Gathering firewood and tender

Once you have found a suitable campsite, gathering firewood and tinder is the next step. Look for dead and downed wood, which is both easier to ignite and minimizes the impact on live trees. Collect wood in various sizes, from small twigs to larger logs, to sustain the fire over time. Additionally, gather dry leaves, grass, or bark as tinder to help ignite the fire easily. Remember, it’s important to leave the surrounding area as you found it, so avoid unnecessarily stripping vegetation or breaking live branches.

Building and lighting a fire

Building a fire requires some know-how and patience. Start by creating a fire pit in the center of your cleared campsite, using rocks to form a barrier. Next, arrange your firewood in a teepee or log cabin structure, leaving enough space for air to circulate. Use your tinder to ignite the fire, and gradually add larger pieces of wood to maintain the flame. It’s crucial to monitor the fire continuously, never leaving it unattended, and ensure it is completely extinguished before leaving the campsite. Always abide by any fire regulations or bans in the area you are hiking.

Water Procurement

Identifying and accessing water sources

One of the most critical survival skills is knowing how to identify and access safe water sources. Familiarize yourself with the types of water sources available in the areas you hike, such as streams, lakes, or springs. Learn to recognize signs of clean water, such as clear and flowing sources, and be cautious of stagnant or discolored water that may contain harmful bacteria. In emergencies, remember that the safest option is to boil water before consuming it.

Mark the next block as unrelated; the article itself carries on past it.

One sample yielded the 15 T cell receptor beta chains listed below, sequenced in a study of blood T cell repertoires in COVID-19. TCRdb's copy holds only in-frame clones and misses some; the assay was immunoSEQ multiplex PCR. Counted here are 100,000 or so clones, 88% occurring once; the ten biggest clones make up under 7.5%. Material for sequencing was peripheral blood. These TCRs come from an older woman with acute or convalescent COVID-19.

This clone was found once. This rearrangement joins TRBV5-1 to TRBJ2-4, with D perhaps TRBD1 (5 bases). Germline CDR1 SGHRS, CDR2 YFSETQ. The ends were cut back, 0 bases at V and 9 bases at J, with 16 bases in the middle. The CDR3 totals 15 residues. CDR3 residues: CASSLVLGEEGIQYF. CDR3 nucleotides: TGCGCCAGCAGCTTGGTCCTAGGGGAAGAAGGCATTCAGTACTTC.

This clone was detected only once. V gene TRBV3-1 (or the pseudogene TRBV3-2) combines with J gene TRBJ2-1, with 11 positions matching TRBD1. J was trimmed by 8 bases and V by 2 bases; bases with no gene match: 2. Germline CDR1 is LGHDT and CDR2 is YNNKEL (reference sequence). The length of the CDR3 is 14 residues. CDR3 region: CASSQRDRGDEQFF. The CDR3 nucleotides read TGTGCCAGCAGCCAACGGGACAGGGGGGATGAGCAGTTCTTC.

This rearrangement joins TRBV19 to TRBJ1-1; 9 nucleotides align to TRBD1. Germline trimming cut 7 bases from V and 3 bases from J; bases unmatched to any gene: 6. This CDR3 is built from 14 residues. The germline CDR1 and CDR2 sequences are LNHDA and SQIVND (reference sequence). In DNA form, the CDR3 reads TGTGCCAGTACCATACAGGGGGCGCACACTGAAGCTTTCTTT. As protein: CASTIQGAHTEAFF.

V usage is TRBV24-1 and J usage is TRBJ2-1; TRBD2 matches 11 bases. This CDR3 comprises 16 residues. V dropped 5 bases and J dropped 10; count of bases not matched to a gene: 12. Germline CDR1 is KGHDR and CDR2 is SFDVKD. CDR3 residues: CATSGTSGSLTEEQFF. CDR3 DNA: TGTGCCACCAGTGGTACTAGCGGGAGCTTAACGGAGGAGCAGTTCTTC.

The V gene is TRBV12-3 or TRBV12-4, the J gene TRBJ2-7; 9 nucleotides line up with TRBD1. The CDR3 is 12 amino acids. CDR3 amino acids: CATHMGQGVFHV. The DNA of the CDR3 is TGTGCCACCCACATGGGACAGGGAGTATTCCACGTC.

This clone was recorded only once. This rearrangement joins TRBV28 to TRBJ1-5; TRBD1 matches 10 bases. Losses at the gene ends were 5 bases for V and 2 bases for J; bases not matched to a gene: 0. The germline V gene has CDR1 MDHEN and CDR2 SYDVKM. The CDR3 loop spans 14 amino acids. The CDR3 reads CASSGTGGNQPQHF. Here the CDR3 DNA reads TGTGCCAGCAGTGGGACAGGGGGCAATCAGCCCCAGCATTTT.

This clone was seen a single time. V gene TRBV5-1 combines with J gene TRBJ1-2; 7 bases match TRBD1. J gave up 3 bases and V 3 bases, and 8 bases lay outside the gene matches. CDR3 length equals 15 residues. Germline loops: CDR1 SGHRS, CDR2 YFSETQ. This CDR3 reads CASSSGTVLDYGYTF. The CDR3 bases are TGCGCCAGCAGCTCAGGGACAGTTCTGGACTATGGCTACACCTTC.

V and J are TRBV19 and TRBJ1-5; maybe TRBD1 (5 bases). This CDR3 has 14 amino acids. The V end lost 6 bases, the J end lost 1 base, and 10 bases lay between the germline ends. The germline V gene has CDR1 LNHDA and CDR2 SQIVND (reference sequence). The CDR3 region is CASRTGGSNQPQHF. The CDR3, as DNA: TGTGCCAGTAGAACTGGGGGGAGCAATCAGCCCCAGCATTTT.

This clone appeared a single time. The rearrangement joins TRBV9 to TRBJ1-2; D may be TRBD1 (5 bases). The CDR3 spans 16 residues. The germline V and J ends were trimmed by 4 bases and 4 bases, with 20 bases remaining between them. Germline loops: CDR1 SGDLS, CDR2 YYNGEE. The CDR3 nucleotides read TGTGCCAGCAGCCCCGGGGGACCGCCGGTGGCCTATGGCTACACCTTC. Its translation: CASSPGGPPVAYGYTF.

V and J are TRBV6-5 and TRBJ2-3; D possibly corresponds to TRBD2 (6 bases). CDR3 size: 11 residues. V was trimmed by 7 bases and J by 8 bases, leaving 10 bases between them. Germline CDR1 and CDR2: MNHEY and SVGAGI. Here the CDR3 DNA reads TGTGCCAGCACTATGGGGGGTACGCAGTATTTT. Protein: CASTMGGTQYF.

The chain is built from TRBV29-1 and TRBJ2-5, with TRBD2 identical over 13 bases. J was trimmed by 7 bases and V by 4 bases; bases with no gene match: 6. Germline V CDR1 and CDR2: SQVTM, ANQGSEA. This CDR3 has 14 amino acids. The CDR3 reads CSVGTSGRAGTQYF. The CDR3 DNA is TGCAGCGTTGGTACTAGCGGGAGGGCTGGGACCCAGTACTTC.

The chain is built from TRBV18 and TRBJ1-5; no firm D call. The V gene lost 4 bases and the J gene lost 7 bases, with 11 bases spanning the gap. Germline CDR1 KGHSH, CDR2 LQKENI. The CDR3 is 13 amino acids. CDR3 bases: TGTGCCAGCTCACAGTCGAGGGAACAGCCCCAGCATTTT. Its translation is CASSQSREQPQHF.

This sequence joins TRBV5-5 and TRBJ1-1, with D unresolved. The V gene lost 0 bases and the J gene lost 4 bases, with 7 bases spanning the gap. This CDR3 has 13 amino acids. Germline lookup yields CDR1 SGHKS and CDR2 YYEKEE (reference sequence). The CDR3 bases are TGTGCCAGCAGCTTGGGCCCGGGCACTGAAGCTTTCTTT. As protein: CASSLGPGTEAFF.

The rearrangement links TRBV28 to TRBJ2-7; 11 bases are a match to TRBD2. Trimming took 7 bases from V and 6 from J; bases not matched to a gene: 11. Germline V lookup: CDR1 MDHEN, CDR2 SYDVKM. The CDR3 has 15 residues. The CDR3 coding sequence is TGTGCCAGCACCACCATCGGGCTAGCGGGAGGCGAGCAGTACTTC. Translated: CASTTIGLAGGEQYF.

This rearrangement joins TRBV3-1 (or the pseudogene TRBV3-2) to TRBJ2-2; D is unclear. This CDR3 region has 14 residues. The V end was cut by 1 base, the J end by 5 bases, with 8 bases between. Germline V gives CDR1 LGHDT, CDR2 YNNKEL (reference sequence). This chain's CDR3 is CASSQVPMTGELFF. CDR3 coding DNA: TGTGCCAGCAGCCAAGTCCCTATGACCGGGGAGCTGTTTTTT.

Filtering and purifying water

While some water sources may appear clean, it’s always best to filter and purify water before drinking it. Invest in a reliable water filter or purification system that removes bacteria, protozoa, and other contaminants. This will help prevent waterborne illnesses and ensure your hydration needs are met. In the absence of a filter, you can use chemical water treatment tablets or boil water for at least one minute to kill any harmful microorganisms.

Carrying enough water or hydration methods

In addition to procuring water from natural sources, it’s essential to carry enough water or have alternative hydration methods. Evaluate the duration of your hike and the availability of water along the trail to determine how much water you need to carry. Consider water bladder systems or portable water bottles that are easy to refill. Additionally, it can be helpful to carry electrolyte supplements or hydration powders to replenish essential minerals lost through sweating.

Shelter Building

Choosing appropriate shelter locations

Knowing how to choose the right location for your shelter can make a significant difference in your comfort and safety while camping. Look for flat areas that are elevated from potential runoff or flooding. Avoid camping in low-lying areas prone to collecting cold air or areas directly exposed to strong winds. Look for natural windbreaks, such as trees or large rocks, to provide some protection. Being mindful of environmental impacts, avoid damaging vegetation or sensitive ecosystems when selecting your shelter location.

Building different types of shelters

In emergency situations, it’s crucial to know how to build different types of shelters using available resources. Familiarize yourself with constructing shelters such as lean-tos, debris huts, or A-frame structures. These shelters can provide protection from rain, wind, and cold temperatures. Learn the basics of shelter building, including selecting appropriate materials and properly insulating your shelter to retain body heat. Practice these skills in non-emergency situations to build confidence and efficiency.

Using natural resources for shelter construction

Nature can provide an abundance of resources for shelter building. Learn to identify suitable materials like branches, leaves, and pine needles that can insulate and waterproof your shelter. Fallen trees or large rocks can serve as a solid foundation or windbreaks. Use vines or paracord to secure branches together, creating a sturdy structure. By utilizing natural resources, you can build a functional shelter that protects you from the elements while minimizing your impact on the environment.